Review by Publisher Summary 1

The legendary food expert describes her years in Paris, Marseille, and Provence and her journey from a young woman who could not cook or speak any French to the publication of her cookbooks and becoming "The French Chef."

Review by Publisher Summary 2

Here is the captivating story of Julia Child's years in France, where she fell in love with French food and found "her true calling." From the moment she and her husband Paul, who worked for the USIS, arrived in the fall of 1948, Julia had an awakening that changed her life. Soon this tall, outspoken gal from Pasadena, California, who didn't speak a word of French and knew nothing about the country, was steeped in the language, chatting with purveyors in the local markets, and enrolled in the Cordon Bleu. She teamed up with two fellow gourmettes, Simone Beck and Louisette Bertholle, to help them with a book on French cooking for Americans. Filled with her husband's beautiful black-and-white photographs as well as family snapshots, this memoir is laced with wonderful stories about the French character, particularly in the world of food, and the way of life that Julia embraced so wholeheartedly. Bon appâetit!--From publisher description.

Review by Publisher Summary 3

A memoir begun just months before Child's death describes the legendary food expert's years in Paris, Marseille, and Provence and her journey from a young woman from Pasadena who cannot cook or speak any French to the publication of her legendary Mastering cookbooks and her winning the hearts of America as "The French Chef." 150,000 first printing.

Review by Publisher Summary 4

Here is the captivating story of Julia Child's years in France, where she fell in love with French food and found "her true calling." From the moment she and her husband Paul, who worked for the USIS, arrived in the fall of 1948, Julia had an awakening that changed her life. Soon this tall, outspoken gal from Pasadena, California, who didn't speak a word of French and knew nothing about the country, was steeped in the language, chatting with purveyors in the local markets, and enrolled in the Cordon Bleu. She teamed up with two fellow gourmettes, Simone Beck and Louisette Bertholle, to help them with a book on French cooking for Americans. Filled with her husband's beautiful black-and-white photographs as well as family snapshots, this memoir is laced with wonderful stories about the French character, particularly in the world of food, and the way of life that Julia embraced so wholeheartedly. Bon appâetit!--From publisher description.The legendary food expert describes her years in Paris, Marseille, and Provence and her journey from a young woman who could not cook or speak any French to the publication of her cookbooks and becoming "The French Chef."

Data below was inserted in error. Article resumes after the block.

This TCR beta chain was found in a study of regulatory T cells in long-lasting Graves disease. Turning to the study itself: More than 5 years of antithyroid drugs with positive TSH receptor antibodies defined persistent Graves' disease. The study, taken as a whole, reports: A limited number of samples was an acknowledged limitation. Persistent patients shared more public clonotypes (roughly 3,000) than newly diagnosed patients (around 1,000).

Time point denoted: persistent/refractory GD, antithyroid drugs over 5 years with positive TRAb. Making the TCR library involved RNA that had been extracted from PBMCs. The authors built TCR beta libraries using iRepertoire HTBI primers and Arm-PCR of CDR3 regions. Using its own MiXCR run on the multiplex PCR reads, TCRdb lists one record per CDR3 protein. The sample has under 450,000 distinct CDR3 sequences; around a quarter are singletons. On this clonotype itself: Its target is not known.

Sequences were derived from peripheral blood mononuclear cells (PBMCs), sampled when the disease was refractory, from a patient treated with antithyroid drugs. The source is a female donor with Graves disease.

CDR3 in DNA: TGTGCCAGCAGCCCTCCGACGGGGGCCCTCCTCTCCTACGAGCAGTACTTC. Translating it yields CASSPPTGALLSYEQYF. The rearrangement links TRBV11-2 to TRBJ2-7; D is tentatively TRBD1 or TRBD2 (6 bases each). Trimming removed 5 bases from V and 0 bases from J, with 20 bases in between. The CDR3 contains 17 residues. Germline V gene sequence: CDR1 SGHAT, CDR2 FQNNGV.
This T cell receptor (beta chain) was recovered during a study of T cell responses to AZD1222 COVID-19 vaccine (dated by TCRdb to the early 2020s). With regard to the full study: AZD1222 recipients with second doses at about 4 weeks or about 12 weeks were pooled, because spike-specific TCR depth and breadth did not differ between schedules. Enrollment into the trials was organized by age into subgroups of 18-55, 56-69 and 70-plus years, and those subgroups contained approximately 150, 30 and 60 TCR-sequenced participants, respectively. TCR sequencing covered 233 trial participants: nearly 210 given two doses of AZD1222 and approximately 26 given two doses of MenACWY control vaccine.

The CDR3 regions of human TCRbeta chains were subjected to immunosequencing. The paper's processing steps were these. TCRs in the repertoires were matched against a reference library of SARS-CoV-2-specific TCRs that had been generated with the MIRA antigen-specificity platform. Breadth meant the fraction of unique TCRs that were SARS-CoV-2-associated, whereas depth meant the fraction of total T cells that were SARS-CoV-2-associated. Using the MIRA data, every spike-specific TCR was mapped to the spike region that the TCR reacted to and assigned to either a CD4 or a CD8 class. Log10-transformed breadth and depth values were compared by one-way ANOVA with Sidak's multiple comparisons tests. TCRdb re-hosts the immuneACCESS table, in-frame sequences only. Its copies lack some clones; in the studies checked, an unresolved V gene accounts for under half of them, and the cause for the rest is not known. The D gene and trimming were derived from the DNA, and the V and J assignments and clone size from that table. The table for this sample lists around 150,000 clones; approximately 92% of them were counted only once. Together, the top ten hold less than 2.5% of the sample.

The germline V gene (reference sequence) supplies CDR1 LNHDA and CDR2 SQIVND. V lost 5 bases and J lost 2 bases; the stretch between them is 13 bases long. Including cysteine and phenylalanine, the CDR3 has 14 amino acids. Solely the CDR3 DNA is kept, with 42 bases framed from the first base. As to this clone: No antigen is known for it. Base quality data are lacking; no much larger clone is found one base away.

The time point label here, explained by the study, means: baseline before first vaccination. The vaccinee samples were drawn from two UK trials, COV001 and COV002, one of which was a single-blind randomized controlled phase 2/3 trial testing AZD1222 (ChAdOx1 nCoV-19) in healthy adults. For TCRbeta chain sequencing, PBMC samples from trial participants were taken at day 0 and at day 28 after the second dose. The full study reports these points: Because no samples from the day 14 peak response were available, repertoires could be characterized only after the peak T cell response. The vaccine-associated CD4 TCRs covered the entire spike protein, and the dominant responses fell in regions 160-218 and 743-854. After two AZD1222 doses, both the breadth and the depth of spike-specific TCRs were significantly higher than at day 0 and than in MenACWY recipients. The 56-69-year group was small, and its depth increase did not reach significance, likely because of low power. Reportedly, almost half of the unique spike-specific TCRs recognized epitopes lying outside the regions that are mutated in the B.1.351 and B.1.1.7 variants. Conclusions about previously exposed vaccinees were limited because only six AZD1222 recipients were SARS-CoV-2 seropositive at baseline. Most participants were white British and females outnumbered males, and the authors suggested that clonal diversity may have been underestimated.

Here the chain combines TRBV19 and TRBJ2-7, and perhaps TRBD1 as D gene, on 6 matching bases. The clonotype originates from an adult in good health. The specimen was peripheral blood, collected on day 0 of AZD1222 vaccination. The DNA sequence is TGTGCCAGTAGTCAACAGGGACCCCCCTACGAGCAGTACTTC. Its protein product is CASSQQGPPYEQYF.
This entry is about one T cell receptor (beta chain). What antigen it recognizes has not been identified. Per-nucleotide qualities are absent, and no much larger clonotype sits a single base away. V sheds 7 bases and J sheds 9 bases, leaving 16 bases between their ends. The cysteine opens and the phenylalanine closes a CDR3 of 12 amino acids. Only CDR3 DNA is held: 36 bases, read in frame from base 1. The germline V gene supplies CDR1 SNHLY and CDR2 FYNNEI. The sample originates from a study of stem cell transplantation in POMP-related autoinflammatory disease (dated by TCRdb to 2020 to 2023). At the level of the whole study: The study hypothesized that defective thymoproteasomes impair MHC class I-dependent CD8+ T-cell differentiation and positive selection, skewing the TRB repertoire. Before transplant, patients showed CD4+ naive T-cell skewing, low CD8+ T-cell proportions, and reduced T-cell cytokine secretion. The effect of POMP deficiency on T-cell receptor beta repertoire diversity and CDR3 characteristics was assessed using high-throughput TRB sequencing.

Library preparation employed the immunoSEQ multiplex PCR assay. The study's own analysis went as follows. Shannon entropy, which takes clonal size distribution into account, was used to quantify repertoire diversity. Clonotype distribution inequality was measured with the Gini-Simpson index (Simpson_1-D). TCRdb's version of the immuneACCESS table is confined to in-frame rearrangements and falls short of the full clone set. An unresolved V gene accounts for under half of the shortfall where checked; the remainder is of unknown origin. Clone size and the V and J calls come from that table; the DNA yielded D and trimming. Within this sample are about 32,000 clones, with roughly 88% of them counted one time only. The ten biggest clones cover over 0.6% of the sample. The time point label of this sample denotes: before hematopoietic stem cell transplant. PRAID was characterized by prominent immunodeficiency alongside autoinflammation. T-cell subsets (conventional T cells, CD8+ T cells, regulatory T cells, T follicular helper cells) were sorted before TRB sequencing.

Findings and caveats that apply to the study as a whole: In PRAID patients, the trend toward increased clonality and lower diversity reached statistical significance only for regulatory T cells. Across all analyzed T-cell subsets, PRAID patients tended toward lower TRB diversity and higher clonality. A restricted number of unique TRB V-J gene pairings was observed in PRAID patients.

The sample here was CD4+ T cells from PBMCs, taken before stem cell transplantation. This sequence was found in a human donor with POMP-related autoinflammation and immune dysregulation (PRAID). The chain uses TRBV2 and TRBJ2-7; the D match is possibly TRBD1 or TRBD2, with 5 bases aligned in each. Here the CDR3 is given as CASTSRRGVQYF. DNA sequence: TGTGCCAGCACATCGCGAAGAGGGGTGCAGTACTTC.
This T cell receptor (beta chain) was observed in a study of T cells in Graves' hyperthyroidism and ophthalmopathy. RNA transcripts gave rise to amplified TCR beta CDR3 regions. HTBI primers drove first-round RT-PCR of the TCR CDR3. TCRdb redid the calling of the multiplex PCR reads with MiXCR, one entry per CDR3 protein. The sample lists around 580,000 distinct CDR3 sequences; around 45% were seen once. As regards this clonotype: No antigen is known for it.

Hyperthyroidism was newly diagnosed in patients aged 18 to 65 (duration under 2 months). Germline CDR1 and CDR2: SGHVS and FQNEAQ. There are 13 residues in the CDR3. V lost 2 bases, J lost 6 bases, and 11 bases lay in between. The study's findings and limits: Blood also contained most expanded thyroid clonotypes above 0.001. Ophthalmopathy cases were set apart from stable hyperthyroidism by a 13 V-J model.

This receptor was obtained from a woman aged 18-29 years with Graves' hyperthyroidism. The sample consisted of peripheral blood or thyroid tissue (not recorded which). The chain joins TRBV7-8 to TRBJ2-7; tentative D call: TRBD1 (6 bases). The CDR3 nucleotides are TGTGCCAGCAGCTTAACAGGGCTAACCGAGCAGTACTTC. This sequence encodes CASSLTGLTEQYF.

Review by Publisher Summary 5

Amazingly energetic, creative, and ultimately inimitable (despite many attempts), Julia Child (d.2004) brought French cooking to American kitchens. For this book she worked with her husband's grandnephew Alex Prud'homme to record her experiences between 1948 and 1954 in Paris and Marseille (and a few later adventures), which she terms the best years of her life. Like her life, her book is full of fun and zest. Fans will savor, or devour, this account. Annotation ©2006 Book News, Inc., Portland, OR (booknews.com)

Review by Publisher Summary 6

The bestselling story of Julia’s years in France in her own words—and the basis for the film Julie & Julia, starring Meryl Streep and Amy Adams. Although she would later singlehandedly create a new approach to American cuisine with her cookbook Mastering the Art of French Cooking and her television show The French Chef, Julia Child was not always a master chef. Indeed, when she first arrived in France in 1948 with her husband, Paul, who was to work for the USIS, she spoke no French and knew nothing about the country itself. But as she dove into French culture, buying food at local markets and taking classes at the Cordon Bleu, her life changed forever with her newfound passion for cooking and teaching. Julia’s unforgettable story—struggles with the head of the Cordon Bleu, rejections from publishers to whom she sent her now-famous cookbook, a wonderful, nearly fifty-year long marriage that took the Childs across the globe—unfolds with the spirit so key to Julia’s success as a chef and a writer, brilliantly capturing one of America’s most endearing personalities.